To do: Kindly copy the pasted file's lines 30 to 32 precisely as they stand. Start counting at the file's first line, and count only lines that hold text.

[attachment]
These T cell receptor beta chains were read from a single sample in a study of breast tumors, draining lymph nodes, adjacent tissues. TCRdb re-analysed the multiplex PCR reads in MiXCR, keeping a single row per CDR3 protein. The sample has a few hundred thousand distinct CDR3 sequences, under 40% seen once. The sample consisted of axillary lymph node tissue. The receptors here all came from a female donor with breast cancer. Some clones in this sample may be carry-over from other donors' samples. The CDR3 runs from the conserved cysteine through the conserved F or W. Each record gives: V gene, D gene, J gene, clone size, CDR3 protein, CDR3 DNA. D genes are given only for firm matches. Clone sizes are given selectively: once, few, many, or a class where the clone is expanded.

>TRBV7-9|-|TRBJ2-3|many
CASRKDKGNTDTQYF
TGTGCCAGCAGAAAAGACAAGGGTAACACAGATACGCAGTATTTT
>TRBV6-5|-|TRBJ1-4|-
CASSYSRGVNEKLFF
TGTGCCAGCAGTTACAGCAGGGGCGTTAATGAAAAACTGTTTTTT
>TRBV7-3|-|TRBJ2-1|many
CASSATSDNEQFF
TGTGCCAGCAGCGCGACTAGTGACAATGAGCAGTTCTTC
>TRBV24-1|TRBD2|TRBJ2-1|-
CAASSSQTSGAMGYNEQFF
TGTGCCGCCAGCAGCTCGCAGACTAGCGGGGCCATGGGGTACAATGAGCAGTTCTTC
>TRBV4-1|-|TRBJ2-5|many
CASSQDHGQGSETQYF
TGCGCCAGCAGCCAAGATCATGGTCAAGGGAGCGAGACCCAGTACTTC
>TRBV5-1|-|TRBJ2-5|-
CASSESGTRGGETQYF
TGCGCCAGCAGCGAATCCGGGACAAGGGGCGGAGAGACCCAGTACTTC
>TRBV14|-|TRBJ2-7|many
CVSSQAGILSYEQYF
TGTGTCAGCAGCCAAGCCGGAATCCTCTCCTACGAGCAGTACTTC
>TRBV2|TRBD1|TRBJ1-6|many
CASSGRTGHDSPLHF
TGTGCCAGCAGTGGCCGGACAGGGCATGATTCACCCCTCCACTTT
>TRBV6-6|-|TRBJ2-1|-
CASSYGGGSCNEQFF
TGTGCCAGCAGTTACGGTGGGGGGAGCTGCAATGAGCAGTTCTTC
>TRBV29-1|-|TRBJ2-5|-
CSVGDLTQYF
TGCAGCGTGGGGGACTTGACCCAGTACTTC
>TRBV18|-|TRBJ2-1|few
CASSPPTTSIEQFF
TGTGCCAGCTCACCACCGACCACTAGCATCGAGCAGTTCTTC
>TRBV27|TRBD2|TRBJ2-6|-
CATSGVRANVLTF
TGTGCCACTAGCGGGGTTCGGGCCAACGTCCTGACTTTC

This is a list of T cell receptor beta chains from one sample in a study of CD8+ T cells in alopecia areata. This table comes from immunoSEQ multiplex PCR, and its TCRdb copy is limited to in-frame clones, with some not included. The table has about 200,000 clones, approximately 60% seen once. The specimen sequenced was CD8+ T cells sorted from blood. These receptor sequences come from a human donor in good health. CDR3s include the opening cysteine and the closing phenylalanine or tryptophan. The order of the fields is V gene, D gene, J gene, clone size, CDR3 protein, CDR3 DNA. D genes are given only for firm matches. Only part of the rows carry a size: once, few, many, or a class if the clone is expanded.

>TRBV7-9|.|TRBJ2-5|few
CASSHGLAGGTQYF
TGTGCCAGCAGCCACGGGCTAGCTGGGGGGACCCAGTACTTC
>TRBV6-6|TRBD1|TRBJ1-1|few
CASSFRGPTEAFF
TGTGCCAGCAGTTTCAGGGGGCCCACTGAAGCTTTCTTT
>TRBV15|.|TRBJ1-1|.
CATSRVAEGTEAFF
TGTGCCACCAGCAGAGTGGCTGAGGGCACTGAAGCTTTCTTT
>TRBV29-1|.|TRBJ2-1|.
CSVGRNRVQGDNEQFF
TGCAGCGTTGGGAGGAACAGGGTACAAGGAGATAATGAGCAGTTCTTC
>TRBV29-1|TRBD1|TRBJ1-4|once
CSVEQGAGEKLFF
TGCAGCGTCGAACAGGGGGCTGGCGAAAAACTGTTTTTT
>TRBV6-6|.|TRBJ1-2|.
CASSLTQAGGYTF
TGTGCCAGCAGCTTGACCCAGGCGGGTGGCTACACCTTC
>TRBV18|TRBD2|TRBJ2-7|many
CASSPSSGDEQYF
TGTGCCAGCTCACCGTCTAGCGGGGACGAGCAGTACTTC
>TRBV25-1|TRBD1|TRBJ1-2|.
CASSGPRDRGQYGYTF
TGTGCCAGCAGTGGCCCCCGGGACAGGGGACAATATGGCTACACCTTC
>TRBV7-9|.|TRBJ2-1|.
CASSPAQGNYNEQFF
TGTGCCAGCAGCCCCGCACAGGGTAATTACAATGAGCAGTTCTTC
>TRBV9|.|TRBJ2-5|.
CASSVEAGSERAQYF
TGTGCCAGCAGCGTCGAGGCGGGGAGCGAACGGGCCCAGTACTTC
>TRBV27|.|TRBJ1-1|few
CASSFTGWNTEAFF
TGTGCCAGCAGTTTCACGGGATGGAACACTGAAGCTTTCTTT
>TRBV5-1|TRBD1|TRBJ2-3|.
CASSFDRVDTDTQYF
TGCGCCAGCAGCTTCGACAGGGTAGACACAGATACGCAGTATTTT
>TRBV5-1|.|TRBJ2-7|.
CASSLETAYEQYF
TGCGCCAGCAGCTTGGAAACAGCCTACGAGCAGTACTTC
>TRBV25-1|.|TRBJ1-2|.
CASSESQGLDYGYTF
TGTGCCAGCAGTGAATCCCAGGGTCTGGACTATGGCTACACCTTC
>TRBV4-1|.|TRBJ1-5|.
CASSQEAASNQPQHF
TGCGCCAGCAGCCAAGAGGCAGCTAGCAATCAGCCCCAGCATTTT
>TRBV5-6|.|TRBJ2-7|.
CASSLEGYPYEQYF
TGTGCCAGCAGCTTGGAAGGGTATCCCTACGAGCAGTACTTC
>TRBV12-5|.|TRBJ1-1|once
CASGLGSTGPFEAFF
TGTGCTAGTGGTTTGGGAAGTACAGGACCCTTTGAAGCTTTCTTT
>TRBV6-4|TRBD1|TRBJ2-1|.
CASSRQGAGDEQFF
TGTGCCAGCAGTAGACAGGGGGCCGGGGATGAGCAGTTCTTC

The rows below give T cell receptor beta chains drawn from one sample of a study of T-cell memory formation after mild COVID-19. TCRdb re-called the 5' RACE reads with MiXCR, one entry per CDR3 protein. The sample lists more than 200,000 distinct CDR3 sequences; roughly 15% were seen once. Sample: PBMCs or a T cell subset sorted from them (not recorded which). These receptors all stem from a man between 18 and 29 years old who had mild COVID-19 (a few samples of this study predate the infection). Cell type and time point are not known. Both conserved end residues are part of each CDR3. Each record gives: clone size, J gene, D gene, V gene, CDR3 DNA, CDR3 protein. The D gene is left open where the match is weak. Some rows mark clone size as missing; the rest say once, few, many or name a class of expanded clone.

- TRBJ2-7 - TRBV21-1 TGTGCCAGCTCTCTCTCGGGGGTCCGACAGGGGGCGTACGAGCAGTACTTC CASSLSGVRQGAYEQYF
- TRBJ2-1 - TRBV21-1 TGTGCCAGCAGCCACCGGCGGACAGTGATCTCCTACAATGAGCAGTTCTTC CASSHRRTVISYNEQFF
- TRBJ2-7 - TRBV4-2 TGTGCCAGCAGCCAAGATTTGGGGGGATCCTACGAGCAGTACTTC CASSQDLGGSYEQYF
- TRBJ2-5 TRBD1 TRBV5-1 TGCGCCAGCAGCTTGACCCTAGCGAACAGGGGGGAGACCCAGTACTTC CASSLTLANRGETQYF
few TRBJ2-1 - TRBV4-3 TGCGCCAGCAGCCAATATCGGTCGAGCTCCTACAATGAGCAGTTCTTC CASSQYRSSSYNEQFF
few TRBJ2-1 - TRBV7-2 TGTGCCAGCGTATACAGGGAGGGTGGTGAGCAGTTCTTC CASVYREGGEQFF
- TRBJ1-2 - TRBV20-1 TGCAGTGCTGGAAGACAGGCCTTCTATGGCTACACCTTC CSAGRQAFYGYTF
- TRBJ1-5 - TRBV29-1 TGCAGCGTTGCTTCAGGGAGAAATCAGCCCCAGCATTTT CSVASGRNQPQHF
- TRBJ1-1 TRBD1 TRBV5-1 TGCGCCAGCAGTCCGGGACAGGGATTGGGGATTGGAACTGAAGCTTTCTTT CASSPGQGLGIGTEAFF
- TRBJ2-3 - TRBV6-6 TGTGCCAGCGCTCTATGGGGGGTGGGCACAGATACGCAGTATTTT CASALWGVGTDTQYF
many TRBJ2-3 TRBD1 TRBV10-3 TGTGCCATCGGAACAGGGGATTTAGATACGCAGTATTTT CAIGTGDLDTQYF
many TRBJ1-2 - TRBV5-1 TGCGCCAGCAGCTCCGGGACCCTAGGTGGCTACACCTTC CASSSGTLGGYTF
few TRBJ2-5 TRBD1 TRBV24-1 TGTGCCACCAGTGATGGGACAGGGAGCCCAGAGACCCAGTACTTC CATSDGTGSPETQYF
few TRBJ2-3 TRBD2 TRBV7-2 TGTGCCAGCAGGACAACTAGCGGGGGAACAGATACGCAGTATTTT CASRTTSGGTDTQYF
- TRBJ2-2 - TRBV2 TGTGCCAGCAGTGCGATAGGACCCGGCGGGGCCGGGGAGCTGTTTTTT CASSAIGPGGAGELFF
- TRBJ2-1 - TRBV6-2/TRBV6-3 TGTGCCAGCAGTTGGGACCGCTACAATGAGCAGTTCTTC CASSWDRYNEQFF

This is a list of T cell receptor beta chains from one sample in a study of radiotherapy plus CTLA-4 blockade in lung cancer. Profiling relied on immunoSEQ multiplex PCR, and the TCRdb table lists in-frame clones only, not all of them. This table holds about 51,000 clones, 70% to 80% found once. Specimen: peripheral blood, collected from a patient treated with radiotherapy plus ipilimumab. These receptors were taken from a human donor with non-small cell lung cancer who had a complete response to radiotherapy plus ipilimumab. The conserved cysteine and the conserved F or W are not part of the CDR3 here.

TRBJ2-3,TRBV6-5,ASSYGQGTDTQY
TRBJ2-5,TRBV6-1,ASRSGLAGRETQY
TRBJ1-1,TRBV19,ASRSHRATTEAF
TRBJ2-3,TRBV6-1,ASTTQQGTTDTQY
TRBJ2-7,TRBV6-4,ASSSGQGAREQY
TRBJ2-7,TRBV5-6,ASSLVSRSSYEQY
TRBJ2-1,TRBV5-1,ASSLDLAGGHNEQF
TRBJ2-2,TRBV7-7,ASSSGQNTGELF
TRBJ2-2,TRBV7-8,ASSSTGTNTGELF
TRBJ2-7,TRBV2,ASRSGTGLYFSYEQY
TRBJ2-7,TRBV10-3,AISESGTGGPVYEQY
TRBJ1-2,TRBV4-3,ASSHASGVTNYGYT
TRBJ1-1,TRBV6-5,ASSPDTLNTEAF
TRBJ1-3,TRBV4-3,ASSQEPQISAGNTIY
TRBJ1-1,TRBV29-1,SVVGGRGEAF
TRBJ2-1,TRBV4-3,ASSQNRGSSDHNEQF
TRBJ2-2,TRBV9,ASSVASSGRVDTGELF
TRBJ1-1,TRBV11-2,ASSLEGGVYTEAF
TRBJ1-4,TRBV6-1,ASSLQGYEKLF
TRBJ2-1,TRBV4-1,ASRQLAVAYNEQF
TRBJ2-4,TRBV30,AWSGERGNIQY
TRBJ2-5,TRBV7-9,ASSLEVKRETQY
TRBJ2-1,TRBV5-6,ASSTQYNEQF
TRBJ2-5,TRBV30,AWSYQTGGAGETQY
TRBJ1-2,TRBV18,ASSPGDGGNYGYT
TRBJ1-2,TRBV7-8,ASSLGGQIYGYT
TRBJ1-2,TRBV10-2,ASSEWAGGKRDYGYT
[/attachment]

CSVGDLTQYF
TGCAGCGTGGGGGACTTGACCCAGTACTTC
>TRBV18|-|TRBJ2-1|few